The court also vacated the lower court's dismissal of plaintiffs' free exercise, equal protection and state constitutional claims. [Thanks to Will Wsser via Religionlaw for the lead.]

Supreme Court Keeps Injunction Against Louisiana Abortion Law In Effect

In June Medical Services, L.L.C. v. Gee, (US Sup. Ct. Feb. 7, 2019), a case involving Louisiana's new abortion law, the U.S. Supreme Court by a 5-4 vote prevented the law from going into effect pending the filing of a petition for certiorari.  A 5th Circuit Court of Appeals decision  had stayed a district court's injunction against the law.  Now the Supreme Court has stayed the 5th Circuit's action. At issue is a facial challenge to Louisiana's law that requires doctors at abortion clinics to have admitting privileges at nearby hospitals.  Challengers had argued that this would leave only one abortion clinic operating in the state.  In allowing the law to go into effect, the 5th Circuit questioned that conclusion.  In the Supreme Court, Justices Thomas, Alito, Gorsuch and Kavanaugh would have denied the application so that the law could take effect.  Justice Gorsuch, writing only for himself, filed an opinion saying that:
I would deny the stay without prejudice to the plaintiffs’ ability to bring a later as-applied complaint and motion for preliminary injunction at the conclusion of the 45-day regulatory transition period if the Fifth Circuit’s factual prediction about the doctors’ ability to obtain admitting privileges proves to be inaccurate.
NBC News reports on the decision.

Supreme Court Vacates Execution Stay of Muslim Inmate Who Wanted Imam At His Side

By a 5-4 vote, the U.S. Supreme Court yesterday vacated the the stay of execution that had been granted the day before by the U.S. 11th Circuit Court of Appeals to a Muslim inmate who wanted to have his Imam present in the execution chamber when he was executed by lethal injection. (See prior posting.) In Dunn v. Ray, (US Sup. Ct., Feb. 7, 2019), the majority said it was granting the state's application because the inmate had waited until ten days before his Feb. 7 execution date to seek relief.  Justice Kagan, joined by Justices Ginsburg, Breyer and Sotomayor dissented, saying in part:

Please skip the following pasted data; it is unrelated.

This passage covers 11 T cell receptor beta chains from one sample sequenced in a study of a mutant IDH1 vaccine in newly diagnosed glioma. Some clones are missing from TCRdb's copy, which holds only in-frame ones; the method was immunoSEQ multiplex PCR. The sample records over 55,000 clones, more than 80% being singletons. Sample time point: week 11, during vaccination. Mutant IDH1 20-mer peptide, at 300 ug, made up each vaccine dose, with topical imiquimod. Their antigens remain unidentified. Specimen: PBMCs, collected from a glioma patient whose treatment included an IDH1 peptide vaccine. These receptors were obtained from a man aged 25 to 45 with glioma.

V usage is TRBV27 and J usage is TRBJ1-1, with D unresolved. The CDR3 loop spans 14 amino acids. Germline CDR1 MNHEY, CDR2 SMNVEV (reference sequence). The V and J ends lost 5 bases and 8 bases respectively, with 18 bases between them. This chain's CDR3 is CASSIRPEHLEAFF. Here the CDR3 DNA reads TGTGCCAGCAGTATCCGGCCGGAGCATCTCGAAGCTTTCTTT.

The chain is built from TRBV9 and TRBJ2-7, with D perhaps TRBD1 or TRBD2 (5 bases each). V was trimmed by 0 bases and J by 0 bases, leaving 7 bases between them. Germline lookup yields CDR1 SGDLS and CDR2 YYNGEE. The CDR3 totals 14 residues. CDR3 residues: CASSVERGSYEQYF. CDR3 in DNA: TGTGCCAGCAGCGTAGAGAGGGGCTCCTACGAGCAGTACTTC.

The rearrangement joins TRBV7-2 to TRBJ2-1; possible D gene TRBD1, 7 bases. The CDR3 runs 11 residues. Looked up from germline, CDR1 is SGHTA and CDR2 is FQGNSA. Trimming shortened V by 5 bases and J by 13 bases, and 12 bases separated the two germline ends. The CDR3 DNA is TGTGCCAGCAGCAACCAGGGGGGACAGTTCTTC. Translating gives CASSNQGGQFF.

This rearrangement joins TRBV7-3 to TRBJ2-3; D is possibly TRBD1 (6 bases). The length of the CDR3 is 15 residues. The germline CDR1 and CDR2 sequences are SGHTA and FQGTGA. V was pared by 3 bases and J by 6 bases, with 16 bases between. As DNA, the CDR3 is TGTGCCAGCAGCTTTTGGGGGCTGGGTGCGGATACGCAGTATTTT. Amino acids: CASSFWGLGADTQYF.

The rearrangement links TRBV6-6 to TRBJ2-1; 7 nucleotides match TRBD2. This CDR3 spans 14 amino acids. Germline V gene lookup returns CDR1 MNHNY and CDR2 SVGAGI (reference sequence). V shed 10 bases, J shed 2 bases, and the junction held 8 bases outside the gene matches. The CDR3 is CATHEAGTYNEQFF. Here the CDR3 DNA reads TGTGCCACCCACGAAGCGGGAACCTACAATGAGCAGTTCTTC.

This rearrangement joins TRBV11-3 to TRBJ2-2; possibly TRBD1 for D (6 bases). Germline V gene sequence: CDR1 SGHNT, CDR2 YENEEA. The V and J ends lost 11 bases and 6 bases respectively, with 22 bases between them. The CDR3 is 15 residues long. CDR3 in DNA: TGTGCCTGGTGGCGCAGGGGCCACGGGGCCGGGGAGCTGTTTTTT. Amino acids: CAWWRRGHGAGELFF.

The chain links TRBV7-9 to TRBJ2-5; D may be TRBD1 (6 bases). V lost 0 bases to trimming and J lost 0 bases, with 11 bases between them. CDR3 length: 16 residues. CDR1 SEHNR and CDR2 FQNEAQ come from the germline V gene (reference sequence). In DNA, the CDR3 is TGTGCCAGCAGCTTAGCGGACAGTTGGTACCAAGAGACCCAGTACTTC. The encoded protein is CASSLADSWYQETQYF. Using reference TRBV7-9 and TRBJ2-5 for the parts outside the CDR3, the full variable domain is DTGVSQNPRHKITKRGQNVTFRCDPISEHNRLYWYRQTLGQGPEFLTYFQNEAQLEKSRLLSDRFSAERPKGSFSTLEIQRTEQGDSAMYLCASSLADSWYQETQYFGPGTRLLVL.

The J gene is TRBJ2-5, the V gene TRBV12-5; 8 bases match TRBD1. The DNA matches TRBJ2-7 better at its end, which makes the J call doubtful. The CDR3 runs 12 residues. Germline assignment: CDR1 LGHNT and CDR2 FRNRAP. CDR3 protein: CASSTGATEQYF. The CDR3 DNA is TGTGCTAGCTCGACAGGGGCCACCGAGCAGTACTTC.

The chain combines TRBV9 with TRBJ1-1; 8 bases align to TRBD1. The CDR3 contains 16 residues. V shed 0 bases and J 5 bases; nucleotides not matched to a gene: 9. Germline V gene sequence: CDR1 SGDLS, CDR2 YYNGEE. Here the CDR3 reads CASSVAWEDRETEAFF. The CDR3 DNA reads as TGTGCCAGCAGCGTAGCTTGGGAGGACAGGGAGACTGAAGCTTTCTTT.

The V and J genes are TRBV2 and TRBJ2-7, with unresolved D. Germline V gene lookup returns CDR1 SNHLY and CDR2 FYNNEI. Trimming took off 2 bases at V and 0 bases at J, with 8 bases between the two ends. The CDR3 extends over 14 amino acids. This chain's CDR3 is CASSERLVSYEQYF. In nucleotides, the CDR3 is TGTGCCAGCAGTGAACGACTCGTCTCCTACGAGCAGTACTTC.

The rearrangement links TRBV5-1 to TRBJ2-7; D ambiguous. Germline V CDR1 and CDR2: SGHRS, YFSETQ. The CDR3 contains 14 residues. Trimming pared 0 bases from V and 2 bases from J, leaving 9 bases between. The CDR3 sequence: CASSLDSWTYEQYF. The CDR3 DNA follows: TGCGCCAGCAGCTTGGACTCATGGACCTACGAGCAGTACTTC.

Here, Ray has put forward a powerful claim that his religious rights will be violated at the moment the State puts him to death. The Eleventh Circuit wanted to hear that claim in full. Instead, this Court short-circuits that ordinary process—and itself rejects the claim with little briefing and no argument—just so the State can meet its preferred execution date.
Pro Publica has a lengthy report on Domineque Ray and his murder trial.

President Addresses National Prayer Breakfast

Yesterday President Trump delivered a 20-minute address to the 2019 National Prayer Breakfast. (Full text). The President emphasized his positions and actions his Administration has taken on numerous issues including human trafficking, abortion and faith-based adoption agencies. Trump said in part:
As President, I will always cherish, honor, and protect the believers who uplift our communities and sustain our nation. To ensure that people of faith can always contribute to our society, my administration has taken historic action to protect religious liberty.

Special Envoy To Monitor Anti-Semitism Is Appointed

On Tuesday, Secretary of State Mike Pompeo announced the appointment of  Elan S. Carr as the United States Envoy to Monitor and Combat Anti-Semitism.  The State Department has posted Carr's biography. Most recently he served as Deputy District Attorney for Los Angeles County.  He is an Iraq War veteran and the son of Iraqi Jewish refugees.  As reported by Times of Israel, the Envoy position has been vacant for two years. Last month the House of Representatives passed HR 221 that would have given the Envoy ambassadorial rank and have required the President to nominate someone for the position within 90 days.

Settlement Reached In Church's Suit Over Homeless Shelter Restrictions

Twin Cities Pioneer Press reports that on Wednesday the St. Paul, Minnesota City Council approved a settlement in a lawsuit filed against it by First Lutheran Church over hosting Listening House, a day shelter for the homeless, in the Church's basement.  Last July, a federal district court issued a preliminary injunction as to two of the conditions imposed on the use. (See prior posting.) A settlement was reached with Listening House in December. Under this week's settlement with the Church, the city agrees to alert religious institutions on its zoning forms of their RLUIPA rights, and to conduct a study of better procedures for land use applications by religious institutions. [Thanks to Evan Berquist for the lead.]